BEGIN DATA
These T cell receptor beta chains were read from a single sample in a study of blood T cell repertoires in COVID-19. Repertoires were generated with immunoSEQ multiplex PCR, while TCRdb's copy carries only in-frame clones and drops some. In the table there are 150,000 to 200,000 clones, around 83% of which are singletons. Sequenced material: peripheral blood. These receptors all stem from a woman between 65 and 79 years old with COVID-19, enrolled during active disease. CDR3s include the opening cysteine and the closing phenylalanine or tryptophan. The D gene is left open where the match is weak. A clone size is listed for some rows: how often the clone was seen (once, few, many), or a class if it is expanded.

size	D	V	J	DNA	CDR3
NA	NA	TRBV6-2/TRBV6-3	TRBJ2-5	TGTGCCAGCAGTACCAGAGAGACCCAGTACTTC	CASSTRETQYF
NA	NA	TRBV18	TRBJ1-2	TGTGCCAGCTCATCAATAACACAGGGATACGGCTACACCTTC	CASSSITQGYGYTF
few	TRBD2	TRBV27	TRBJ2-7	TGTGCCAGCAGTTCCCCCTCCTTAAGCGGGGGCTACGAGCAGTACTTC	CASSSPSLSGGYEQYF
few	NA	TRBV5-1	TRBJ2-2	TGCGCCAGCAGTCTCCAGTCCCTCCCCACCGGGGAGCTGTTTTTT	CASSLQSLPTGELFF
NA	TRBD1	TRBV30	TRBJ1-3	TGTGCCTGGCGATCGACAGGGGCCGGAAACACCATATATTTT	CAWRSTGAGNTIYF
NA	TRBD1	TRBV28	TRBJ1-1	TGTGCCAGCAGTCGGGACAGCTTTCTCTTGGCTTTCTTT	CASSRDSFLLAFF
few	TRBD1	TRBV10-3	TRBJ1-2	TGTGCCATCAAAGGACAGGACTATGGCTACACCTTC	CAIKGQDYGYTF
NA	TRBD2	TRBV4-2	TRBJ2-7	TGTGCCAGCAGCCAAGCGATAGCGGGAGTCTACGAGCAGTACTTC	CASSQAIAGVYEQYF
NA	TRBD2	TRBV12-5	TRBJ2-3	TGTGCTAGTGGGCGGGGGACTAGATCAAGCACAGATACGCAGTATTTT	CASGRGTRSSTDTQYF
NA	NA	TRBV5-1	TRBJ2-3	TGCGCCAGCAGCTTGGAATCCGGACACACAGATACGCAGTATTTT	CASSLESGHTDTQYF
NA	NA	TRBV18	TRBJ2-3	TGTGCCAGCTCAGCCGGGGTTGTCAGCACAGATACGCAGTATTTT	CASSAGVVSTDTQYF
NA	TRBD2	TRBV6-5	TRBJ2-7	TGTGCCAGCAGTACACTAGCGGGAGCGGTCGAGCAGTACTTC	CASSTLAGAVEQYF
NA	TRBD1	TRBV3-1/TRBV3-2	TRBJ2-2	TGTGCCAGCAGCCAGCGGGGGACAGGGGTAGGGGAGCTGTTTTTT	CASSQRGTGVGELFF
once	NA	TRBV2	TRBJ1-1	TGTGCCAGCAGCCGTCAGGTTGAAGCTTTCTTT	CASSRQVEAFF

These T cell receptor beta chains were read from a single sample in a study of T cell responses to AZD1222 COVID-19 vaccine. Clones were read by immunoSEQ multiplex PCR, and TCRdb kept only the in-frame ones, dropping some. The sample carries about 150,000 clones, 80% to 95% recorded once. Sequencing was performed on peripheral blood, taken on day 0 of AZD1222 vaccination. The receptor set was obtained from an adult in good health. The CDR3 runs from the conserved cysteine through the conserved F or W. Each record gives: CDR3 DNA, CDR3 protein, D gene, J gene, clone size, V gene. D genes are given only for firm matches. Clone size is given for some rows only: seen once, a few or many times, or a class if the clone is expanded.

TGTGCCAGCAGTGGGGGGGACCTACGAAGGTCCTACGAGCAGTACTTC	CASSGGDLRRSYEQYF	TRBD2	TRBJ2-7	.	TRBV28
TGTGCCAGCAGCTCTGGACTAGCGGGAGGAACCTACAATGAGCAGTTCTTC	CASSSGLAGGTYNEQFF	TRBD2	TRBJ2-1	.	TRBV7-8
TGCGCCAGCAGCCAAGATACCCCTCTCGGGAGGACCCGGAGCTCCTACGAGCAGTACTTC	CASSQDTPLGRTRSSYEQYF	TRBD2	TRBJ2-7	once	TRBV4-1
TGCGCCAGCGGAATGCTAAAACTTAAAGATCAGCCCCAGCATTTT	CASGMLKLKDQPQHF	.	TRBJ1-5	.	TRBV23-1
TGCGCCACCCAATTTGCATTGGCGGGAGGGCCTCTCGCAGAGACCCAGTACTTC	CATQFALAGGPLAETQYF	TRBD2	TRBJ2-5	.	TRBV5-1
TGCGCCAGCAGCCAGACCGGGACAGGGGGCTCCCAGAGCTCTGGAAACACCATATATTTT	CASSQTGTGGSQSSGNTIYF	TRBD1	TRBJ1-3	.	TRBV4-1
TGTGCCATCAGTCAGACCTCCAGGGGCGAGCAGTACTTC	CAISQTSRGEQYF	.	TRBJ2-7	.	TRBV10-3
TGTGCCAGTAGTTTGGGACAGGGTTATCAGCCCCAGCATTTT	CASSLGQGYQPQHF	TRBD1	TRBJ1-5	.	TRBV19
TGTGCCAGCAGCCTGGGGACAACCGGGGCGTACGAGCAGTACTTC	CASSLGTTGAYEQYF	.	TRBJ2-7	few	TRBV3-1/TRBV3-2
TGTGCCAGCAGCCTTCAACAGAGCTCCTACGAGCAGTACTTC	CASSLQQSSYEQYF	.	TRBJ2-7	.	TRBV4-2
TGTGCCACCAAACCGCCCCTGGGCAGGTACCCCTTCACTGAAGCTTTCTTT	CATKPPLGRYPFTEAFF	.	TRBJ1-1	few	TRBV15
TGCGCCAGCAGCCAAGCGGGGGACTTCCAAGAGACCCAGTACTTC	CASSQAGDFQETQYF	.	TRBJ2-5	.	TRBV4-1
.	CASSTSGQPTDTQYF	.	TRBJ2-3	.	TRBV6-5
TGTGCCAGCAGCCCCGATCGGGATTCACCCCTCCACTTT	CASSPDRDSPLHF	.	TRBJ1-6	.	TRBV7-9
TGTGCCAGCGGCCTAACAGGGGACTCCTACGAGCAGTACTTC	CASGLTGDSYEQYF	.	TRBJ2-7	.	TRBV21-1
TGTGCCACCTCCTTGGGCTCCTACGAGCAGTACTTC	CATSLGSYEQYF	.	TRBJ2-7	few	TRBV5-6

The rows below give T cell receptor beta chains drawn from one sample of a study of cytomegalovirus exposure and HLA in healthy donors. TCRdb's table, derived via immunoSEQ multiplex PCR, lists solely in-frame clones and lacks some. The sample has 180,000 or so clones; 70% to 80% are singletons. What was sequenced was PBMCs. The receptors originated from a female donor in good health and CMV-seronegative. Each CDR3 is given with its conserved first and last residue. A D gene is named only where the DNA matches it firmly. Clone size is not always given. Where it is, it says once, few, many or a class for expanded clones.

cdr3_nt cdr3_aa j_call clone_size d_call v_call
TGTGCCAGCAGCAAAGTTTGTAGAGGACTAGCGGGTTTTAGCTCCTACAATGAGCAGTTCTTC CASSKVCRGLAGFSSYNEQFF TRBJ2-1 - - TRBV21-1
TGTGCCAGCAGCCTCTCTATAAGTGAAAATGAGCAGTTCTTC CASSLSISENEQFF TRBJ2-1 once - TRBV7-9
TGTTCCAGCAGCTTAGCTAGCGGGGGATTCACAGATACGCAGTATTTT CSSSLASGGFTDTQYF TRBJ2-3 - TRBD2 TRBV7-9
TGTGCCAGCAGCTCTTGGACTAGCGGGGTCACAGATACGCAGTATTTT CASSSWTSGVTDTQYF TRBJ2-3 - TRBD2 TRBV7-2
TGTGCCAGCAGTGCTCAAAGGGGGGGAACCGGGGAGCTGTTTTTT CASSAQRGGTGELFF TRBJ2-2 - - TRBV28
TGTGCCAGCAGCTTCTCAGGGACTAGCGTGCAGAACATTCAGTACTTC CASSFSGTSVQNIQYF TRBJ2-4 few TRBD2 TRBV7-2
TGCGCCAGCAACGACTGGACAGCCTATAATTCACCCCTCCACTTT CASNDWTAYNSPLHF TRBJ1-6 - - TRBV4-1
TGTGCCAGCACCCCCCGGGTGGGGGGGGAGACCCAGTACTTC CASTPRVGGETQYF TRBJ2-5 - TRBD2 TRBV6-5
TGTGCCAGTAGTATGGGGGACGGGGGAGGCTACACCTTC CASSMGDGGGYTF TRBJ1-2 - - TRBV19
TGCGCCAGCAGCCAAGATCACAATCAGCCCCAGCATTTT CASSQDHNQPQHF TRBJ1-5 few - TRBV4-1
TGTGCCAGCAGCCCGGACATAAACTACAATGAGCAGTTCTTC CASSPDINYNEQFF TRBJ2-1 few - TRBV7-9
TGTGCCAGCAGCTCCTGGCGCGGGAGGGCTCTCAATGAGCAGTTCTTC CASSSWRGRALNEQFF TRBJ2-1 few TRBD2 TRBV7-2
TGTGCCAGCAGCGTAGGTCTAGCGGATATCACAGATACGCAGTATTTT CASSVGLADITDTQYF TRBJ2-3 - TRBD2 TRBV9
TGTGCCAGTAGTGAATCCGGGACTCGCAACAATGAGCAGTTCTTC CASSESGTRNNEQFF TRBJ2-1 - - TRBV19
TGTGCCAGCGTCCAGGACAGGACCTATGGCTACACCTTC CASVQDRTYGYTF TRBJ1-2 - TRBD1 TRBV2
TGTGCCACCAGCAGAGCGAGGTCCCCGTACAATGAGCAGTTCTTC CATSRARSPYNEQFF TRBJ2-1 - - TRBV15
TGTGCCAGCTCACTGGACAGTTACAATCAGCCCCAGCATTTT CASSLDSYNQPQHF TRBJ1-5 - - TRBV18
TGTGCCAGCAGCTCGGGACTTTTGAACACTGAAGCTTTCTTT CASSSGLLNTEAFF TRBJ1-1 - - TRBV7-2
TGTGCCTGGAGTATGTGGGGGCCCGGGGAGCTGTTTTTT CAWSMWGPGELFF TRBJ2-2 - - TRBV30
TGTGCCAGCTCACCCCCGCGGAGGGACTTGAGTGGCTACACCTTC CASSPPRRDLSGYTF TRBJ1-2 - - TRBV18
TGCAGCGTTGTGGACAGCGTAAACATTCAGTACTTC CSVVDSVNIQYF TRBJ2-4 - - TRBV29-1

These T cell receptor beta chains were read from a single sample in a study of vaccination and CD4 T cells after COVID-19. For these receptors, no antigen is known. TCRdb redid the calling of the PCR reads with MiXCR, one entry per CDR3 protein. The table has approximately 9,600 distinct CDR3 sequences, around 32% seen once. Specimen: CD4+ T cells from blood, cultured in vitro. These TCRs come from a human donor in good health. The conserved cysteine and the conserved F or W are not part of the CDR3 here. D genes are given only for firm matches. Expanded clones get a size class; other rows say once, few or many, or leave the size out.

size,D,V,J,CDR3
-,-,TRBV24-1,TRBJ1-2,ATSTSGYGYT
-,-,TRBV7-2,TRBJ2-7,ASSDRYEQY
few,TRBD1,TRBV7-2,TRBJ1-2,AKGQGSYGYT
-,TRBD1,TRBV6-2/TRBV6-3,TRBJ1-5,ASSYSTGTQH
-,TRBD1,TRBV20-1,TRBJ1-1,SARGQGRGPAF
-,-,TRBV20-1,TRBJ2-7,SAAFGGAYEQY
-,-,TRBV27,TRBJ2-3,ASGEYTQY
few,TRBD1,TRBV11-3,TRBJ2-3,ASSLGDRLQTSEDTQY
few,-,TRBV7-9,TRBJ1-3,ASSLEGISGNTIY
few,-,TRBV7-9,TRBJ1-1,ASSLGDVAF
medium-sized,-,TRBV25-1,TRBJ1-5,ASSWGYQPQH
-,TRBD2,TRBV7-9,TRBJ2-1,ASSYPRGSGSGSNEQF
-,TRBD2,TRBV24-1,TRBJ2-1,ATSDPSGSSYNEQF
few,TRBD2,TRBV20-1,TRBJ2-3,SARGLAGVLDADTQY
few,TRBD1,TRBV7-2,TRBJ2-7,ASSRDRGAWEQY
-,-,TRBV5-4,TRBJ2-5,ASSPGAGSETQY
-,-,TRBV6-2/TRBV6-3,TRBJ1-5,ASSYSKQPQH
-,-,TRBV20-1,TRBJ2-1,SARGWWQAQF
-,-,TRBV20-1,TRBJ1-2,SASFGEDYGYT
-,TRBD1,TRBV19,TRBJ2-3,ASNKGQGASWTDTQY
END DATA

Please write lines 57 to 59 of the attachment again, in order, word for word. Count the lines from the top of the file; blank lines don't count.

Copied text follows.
These T cell receptor beta chains were read from a single sample in a study of vaccination and CD4 T cells after COVID-19. For these receptors, no antigen is known. TCRdb redid the calling of the PCR reads with MiXCR, one entry per CDR3 protein. The table has approximately 9,600 distinct CDR3 sequences, around 32% seen once. Specimen: CD4+ T cells from blood, cultured in vitro. These TCRs come from a human donor in good health. The conserved cysteine and the conserved F or W are not part of the CDR3 here. D genes are given only for firm matches. Expanded clones get a size class; other rows say once, few or many, or leave the size out.

size,D,V,J,CDR3
-,-,TRBV24-1,TRBJ1-2,ATSTSGYGYT